Then a new danger arose. Kadambini was afraid of herself; yet she could not flee from herself. Those who fear ghosts fear those who are behind them; wherever they cannot see there is fear. But Kadambini's chief terror lay in herself, for she dreaded nothing external. At the dead of night, when alone in her room, she screamed; in the evening, when she saw her shadow in the lamp-light, her whole body shook. Watching her fearfulness, the rest of the house fell into a sort of terror. The servants and Jogmaya herself began to see ghosts.

One midnight, Kadambini came out from her bedroom weeping, and wailed at Jogmaya's door: "Sister, sister, let me lie at your feet! Do not put me by myself!"

Jogmaya's anger was no less than her fear. She would have liked to drive Kadambini from the house that very second. The good-natured Sripati, after much effort, succeeded in quieting their guest, and put her in the next room.

Next day Sripati was unexpectedly summoned to his wife's apartments. She began to upbraid him: " You, do you call yourself a man? A woman runs away from her father-in-law, and enters your house; a month passes, and you haven't hinted that she should go away, nor have I heard the slightest protest from you. I should cake it as a favour if you would explain yourself. You men are all alike."

Men, as a race, have a natural partiality for womankind in general, foe which women themselves hold them accountable. Although Sripati was prepared to touch Jogmaya's body, and swear that his kind feeling towards the helpless but beautiful Kadambini was no whit greater than it should be, he could not prove it by his behaviour. He thought that her father-in-law's people must have treated this forlorn widow abominably, if she could bear it no longer, and was driven to take refuge with him. As she had neither father nor mother, how could he desert her? So saying, he let the matter drop, far he had no mind to distress Kadambini by asking her unpleasant questions.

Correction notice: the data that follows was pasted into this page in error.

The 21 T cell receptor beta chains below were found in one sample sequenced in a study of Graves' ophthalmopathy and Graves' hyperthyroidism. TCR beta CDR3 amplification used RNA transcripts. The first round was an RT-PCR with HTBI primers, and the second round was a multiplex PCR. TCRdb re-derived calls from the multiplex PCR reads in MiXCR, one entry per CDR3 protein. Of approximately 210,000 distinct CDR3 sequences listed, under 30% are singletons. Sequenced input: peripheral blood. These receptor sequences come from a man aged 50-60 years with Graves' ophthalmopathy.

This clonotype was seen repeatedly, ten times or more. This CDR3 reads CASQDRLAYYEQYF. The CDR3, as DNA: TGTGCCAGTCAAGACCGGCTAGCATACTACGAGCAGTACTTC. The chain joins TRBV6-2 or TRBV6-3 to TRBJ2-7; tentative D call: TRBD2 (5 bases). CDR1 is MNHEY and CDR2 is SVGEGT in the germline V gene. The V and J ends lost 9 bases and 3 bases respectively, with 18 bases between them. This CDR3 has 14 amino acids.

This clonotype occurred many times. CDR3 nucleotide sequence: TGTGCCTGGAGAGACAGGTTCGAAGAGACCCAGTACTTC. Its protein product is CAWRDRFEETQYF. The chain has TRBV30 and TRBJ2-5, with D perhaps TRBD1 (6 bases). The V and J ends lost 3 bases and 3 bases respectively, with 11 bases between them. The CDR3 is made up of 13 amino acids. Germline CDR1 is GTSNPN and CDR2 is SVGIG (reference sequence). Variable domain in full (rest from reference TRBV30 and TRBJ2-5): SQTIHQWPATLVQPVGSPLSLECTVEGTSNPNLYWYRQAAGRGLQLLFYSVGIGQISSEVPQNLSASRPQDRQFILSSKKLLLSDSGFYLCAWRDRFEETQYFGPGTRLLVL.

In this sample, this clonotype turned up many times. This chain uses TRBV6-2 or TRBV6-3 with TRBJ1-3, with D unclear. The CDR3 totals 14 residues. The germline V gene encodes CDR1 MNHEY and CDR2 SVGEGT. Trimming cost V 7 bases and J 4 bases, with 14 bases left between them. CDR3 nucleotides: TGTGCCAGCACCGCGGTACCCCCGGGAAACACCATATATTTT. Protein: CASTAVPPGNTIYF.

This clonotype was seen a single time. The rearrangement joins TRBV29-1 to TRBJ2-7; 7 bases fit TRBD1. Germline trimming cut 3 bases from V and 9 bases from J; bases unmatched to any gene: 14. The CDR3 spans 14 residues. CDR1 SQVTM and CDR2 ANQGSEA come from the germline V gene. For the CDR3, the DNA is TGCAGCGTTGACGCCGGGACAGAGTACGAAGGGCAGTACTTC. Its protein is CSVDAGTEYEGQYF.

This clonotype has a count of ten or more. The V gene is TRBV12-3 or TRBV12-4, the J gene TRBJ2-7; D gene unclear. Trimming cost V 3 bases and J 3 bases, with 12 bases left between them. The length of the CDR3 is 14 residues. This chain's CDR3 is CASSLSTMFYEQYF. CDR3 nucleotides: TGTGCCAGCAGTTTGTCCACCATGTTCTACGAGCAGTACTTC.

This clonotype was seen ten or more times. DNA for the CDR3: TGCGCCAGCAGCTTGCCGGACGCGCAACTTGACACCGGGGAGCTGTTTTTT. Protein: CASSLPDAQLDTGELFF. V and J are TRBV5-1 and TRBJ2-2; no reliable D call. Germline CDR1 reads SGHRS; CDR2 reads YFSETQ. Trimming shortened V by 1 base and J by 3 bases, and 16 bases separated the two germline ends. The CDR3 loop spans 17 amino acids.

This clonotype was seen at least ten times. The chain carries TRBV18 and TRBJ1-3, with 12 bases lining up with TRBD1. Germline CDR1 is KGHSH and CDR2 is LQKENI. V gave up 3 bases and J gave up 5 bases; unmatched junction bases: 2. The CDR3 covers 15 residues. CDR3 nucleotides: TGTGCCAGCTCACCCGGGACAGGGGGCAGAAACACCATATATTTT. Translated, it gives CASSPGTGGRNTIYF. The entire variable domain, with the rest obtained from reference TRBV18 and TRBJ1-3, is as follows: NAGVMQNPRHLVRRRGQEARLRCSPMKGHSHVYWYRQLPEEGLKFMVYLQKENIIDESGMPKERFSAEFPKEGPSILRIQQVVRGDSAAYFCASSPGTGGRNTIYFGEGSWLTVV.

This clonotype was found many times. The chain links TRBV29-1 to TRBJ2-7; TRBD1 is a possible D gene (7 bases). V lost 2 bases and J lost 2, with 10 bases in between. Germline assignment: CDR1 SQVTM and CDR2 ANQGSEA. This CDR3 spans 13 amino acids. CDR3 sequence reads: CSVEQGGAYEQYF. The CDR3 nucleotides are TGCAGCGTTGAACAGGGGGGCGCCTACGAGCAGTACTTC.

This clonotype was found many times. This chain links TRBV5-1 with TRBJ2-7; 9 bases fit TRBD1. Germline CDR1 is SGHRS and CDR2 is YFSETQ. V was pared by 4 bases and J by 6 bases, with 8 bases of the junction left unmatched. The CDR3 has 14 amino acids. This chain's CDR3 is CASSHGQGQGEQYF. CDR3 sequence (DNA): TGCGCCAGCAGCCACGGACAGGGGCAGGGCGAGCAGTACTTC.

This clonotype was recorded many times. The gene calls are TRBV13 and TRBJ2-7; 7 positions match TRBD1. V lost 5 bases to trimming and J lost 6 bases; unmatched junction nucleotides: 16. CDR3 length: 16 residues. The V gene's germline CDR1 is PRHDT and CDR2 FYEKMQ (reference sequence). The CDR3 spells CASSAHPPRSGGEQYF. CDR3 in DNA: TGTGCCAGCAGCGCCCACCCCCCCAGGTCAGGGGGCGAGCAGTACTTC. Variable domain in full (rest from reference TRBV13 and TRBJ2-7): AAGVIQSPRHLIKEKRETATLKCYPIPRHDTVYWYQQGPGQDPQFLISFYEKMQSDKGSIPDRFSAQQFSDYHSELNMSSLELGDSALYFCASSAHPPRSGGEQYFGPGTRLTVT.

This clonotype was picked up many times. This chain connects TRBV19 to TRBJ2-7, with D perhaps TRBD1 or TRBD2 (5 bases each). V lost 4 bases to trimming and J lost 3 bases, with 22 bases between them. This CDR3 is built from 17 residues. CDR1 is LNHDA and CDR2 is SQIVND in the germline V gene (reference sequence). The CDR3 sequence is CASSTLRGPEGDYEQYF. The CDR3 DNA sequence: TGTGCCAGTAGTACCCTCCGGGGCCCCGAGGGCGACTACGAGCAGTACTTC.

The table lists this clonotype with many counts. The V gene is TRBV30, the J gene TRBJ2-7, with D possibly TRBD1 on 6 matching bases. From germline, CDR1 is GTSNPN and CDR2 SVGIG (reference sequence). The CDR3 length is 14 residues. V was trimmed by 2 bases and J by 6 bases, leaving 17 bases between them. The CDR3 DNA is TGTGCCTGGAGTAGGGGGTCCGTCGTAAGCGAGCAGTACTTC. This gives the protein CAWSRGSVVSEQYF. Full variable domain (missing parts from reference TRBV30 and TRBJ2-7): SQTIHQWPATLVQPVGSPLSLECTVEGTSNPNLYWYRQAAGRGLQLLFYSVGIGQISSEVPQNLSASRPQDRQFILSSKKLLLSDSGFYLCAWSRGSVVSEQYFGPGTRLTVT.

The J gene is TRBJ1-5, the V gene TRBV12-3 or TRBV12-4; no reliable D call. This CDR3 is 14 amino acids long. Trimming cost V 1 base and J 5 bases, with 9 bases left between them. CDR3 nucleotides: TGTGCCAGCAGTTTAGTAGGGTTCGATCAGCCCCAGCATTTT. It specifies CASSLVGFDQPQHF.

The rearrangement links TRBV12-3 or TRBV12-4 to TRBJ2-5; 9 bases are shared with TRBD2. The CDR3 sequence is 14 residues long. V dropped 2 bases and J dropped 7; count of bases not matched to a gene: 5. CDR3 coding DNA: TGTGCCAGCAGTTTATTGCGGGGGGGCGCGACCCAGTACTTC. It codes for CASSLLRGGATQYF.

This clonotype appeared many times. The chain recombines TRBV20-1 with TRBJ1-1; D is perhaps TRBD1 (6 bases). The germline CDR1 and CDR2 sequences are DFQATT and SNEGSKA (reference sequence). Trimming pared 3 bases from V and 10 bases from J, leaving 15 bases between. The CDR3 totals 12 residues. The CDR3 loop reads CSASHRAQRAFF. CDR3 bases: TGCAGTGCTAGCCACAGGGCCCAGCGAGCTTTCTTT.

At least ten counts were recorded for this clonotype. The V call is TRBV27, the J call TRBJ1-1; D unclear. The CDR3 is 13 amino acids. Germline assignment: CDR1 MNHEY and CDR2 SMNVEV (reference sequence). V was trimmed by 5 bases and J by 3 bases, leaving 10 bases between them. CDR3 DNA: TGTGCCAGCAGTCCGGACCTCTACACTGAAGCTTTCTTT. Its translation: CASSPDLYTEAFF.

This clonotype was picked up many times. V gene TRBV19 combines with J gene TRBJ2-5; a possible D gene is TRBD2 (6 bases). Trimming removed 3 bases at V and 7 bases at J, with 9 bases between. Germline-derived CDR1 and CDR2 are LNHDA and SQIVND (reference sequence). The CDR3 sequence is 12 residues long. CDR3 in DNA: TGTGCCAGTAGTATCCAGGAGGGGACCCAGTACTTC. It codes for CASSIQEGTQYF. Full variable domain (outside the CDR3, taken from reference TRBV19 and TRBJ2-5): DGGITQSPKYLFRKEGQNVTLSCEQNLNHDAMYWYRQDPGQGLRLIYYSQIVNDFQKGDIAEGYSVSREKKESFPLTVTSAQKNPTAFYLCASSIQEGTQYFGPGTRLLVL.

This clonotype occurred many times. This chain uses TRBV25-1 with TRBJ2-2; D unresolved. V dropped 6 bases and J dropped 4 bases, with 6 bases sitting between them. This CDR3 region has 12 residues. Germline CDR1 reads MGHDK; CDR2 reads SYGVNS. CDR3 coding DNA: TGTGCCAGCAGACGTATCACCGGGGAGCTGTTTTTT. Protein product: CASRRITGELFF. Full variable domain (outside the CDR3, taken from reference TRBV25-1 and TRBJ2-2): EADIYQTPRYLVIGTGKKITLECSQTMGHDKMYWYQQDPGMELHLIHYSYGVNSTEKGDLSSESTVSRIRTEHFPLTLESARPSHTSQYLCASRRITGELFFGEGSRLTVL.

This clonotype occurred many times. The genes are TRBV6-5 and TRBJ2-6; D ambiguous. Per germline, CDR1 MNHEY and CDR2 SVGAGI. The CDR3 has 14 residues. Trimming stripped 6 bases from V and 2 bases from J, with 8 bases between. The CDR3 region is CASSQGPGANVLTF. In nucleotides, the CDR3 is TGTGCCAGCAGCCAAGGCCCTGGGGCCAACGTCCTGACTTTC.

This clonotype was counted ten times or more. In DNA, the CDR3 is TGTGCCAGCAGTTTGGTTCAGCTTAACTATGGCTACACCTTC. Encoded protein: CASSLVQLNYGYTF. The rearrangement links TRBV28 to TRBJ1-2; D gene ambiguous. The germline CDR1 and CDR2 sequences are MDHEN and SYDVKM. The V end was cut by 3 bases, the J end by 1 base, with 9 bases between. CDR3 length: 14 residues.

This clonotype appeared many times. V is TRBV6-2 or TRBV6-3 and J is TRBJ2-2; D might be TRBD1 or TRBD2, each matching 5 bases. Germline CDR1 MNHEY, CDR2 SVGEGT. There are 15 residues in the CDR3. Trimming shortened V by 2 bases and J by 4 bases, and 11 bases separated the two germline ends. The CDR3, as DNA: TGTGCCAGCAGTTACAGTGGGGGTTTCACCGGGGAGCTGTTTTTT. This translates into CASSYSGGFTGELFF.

His wife, then, tried other means of her sluggish lord, until at last he saw that for the sake of peace he must send word to Kadambini's father-in-law. The result of a letter, he thought, might not be satisfactory; so he resolved to go to Ranihat, and act on what he learnt.

So Sripati went, and Jogmaya on her part said to Kadambini "Friend, it hardly seems proper for you to stop here any longer. What will people say? "

Kadambini stared solemnly at Jogmaya, and said: "What have I to do with people?"

Jogmaya was astounded. Then she said sharply: "If you have nothing to do with people, we have. How can we explain the detention of a woman belonging to another house?

Kadambini said: "Where is my father-in-law's house?"

"Confound it!" thought Jogmaya. "What will the wretched woman say next?"

Very slowly Kadambini said: "What have I to do with you? Am I of the earth? You laugh, weep, love; each grips and holds his own; I merely look. You are human, I a shadow. I cannot understand why God has kept me in this world of yours."

So strange were her look and speech that Jogmaya understood something of her drift, though not all. Unable either to dismiss her, or to ask her any more questions, she went away, oppressed with thought.